Ligand-Guided Receptor Optimization
ABSTRACT Receptor models generated by homology or even obtained by crystallography often have their binding pockets suboptimal for ligand docking and virtual screening applications due to insufficient accuracy or induced fit bias. Knowledge of previously discovered receptor ligands provides key information that can be used for improving docking and screening performance of the receptor. Here, we present a comprehensive ligand-guided receptor optimization (LiBERO) algorithm that exploits ligand information for selecting the best performing protein models from an ensemble. The energetically feasible protein conformers are generated through normal mode analysis and Monte Carlo conformational sampling. The algorithm allows iteration of the conformer generation and selection steps until convergence of a specially developed fitness function which quantifies the conformer's ability to select known ligands from decoys in a small-scale virtual screening test. Because of the requirement for a large number of computationally intensive docking calculations, the automated algorithm has been implemented to use Linux clusters allowing easy parallel scaling. Here, we will discuss the setup of LiBERO calculations, selection of parameters, and a range of possible uses of the algorithm which has already proven itself in several practical applications to binding pocket optimization and prospective virtual ligand screening.
- SourceAvailable from: Vsevolod Katritch[Show abstract] [Hide abstract]
ABSTRACT: Despite recent progress in structural coverage of the G-protein-coupled receptor (GPCR) family, high plasticity of these membrane proteins poses additional challenges for crystallographic studies of their complexes with different classes of ligands, especially agonists. The ability to predict computationally the binding of natural and clinically relevant agonists and corresponding changes in the receptor pocket, starting from inactive GPCR structures, is therefore of great interest for understanding GPCR biology and drug action. Comparison of computational models published in 2009 and 2010 with recently determined agonist-bound structures of β-adrenergic and adenosine A(2A) receptors reveals high accuracy of the predicted agonist binding poses (0.8 Å and 1.7 Å respectively) and receptor interactions. In the case of the β(2)AR, energy-based models with limited backbone flexibility have also allowed characterization of side-chain rotations and a finite backbone shift in the pocket region as determinants of full, partial or inverse agonism. Development of accurate models of agonist binding for other GPCRs will be instrumental for functional and pharmacological studies, complementing biochemical and crystallographic techniques.Trends in Pharmacological Sciences 09/2011; 32(11):637-43. DOI:10.1016/j.tips.2011.08.001 · 9.99 Impact Factor
- [Show abstract] [Hide abstract]
ABSTRACT: The ghrelin receptor displays a high constitutive activity suggested to be involved in the regulation of appetite and food intake. Here, we have created peptides with small changes in the core binding motif -wFw- of the hexapeptide KwFwLL-NH(2) that can swap the peptide behavior from inverse agonism to agonism, indicating the importance of this sequence. Introduction of β-(3-benzothienyl)-d-alanine (d-Bth), 3,3-diphenyl-d-alanine (d-Dip) and 1-naphthyl-d-alanine (d-1-Nal) at position 2 resulted in highly potent and efficient inverse agonists, whereas the substitution of d-tryptophane at position 4 with 1-naphthyl-d-alanine (d-1-Nal) and 2-naphthyl-d-alanine (d-2-Nal) induces agonism in functional assays. Competitive binding studies showed a high affinity of the inverse agonist K-(d-1-Nal)-FwLL-NH(2) at the ghrelin receptor. Moreover, mutagenesis studies of the receptor revealed key positions for the switch between inverse agonist and agonist response. Hence, only minor changes in the peptide sequence can decide between agonism and inverse agonism and have a major impact on the biological activity.Journal of Medicinal Chemistry 08/2012; 55(17):7437-49. DOI:10.1021/jm300414b · 5.48 Impact Factor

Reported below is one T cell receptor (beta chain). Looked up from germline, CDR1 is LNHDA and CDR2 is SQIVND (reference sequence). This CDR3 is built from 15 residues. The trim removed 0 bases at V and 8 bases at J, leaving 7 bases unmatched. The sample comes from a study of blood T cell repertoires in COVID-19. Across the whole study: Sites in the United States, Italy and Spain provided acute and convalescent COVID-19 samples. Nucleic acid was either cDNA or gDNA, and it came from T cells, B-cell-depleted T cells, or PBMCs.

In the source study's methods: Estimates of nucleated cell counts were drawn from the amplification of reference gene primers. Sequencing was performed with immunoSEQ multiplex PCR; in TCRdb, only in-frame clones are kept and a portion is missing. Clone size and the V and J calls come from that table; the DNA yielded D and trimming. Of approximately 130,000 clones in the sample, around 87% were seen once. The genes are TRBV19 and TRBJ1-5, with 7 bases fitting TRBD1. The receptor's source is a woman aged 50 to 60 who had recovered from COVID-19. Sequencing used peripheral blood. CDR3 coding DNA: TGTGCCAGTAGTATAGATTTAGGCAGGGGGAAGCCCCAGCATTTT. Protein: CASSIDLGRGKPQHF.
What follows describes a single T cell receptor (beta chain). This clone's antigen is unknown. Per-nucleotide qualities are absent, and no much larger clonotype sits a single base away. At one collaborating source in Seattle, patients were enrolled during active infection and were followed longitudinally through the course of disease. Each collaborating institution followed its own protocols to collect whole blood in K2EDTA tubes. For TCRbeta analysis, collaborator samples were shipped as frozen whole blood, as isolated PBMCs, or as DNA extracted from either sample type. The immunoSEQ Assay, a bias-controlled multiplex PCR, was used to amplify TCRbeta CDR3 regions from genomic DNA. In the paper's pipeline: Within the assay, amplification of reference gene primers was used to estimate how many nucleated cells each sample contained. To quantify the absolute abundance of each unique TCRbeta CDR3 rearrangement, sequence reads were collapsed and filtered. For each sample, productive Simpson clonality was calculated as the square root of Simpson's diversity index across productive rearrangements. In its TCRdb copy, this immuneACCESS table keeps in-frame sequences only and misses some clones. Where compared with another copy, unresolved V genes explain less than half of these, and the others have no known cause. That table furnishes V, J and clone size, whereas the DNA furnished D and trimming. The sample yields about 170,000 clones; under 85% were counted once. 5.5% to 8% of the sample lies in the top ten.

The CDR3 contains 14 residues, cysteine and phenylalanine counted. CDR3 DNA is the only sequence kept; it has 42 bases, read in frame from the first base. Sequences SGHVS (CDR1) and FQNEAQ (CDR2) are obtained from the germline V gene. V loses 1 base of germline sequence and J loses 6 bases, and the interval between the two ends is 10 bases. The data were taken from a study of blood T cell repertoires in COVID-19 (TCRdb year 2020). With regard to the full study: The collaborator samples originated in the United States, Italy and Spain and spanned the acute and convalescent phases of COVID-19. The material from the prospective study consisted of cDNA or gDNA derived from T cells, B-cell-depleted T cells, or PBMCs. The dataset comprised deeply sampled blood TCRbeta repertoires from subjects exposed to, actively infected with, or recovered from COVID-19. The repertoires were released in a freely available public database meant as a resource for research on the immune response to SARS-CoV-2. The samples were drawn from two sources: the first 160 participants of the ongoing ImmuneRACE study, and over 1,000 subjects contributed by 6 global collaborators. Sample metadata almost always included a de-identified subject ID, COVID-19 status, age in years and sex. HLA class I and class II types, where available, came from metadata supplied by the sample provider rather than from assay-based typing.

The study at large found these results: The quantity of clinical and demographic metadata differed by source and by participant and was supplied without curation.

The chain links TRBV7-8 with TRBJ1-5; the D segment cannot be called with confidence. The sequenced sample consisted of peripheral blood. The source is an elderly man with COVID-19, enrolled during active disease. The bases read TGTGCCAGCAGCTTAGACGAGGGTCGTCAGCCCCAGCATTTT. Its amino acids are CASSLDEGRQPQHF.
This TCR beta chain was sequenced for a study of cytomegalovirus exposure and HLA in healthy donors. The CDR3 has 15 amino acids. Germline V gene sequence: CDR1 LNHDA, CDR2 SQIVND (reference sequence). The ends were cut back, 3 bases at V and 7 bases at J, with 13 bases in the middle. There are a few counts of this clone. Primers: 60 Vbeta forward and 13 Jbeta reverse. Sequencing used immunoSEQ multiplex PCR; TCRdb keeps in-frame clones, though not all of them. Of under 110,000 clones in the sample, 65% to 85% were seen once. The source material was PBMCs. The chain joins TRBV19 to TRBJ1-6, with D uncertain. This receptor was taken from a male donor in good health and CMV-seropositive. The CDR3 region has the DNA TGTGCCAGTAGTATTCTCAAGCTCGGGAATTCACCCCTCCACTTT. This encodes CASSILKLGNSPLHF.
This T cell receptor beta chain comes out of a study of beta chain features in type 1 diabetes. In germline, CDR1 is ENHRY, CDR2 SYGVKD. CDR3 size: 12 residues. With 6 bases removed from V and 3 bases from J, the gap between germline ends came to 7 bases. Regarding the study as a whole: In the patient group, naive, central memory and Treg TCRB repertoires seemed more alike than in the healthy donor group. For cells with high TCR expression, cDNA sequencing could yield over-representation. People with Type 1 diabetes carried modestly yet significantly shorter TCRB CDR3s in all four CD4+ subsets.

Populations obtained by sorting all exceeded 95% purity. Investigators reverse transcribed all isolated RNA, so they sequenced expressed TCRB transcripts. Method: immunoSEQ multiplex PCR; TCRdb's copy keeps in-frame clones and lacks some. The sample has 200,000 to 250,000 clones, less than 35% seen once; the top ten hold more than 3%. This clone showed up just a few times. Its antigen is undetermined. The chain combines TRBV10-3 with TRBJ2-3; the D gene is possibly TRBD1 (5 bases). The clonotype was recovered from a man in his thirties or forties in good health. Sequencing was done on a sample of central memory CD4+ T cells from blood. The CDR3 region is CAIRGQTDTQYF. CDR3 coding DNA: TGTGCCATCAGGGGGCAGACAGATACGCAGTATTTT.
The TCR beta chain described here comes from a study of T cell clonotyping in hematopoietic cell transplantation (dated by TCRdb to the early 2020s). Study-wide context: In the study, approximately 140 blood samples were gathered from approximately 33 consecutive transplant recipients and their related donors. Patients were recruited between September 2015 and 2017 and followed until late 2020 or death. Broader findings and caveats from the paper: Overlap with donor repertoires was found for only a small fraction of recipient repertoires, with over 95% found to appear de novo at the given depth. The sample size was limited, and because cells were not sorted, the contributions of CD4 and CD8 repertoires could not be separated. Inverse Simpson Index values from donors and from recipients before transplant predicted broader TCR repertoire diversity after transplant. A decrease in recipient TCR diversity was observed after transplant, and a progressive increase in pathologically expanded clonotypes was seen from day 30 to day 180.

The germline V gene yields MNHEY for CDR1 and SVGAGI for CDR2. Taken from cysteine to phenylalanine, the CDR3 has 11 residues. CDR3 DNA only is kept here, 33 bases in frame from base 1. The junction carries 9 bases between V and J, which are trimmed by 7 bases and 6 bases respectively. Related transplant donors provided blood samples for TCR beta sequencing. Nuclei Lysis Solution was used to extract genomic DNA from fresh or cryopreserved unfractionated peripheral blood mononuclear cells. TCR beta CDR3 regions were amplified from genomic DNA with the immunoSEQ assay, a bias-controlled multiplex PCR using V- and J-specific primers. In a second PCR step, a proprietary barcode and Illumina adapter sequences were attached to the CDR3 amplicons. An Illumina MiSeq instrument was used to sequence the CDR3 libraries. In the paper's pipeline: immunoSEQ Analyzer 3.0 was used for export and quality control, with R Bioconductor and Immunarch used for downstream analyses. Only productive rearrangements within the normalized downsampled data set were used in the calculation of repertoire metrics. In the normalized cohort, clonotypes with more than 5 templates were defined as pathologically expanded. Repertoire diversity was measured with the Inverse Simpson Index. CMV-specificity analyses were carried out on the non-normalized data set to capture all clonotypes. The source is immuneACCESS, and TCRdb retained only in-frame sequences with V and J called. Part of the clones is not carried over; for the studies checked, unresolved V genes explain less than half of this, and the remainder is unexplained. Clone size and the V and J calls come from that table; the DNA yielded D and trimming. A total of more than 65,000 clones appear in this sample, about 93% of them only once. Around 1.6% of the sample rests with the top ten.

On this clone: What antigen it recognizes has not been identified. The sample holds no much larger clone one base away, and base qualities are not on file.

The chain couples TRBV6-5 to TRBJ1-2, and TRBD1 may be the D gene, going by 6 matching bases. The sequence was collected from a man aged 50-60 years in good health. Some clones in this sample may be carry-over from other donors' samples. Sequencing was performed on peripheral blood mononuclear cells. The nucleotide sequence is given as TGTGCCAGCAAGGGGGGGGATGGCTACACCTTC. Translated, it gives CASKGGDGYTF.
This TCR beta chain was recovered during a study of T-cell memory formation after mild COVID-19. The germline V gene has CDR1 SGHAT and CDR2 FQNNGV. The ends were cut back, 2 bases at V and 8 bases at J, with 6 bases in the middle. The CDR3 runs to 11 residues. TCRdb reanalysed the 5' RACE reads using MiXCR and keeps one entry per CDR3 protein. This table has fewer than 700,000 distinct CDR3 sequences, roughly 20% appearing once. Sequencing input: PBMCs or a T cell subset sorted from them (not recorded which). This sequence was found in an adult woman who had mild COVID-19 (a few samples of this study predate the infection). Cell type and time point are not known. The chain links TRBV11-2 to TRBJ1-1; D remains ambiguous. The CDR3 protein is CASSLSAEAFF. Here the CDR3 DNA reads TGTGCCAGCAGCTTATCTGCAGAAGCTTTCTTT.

- [Show abstract] [Hide abstract]
ABSTRACT: Our structural understanding of the superfamily of G-protein coupled receptors, a group of targets of utmost pharmacological importance, has improved dramatically in the last few years. This was directly translated in an increase of both the number and the relevance of computer-assisted drug design efforts devoted to these receptors. The field, which had been greatly influenced by ligand-based methods, has experienced a radical transformation with a number of successful structure-based ligand design and discovery studies. This revolution has been accompanied by the exponential increase of computational resources, and as a result the scenario in GPCR structural and chemical studies is now more complex and richer than ever. Virtual screens, both structure- and ligand-based, co-exist with accurate computational characterizations of the receptor conformational dynamics and of the energy landscapes of receptor-ligand interactions. We here provide an integrated and updated view of the different computational techniques applied to the ligand design of GPCRs. Particular emphasis is put on the studies that take into account the novel structural information of GPCRs, together with those that consider the enormous amount of chemical information accumulated on these receptors in the last decades. Indeed, we propose that proper combinations of the different computational techniques: ligand-based, structure-based and studies taking dynamics into account, should be performed to better integrate all available information whenever possible. With this in mind, a major impact of computational technologies in the ligand design on GPCRs is expected in the forthcoming years.Current pharmaceutical design 09/2012; DOI:10.2174/1381612811319120009 · 3.29 Impact Factor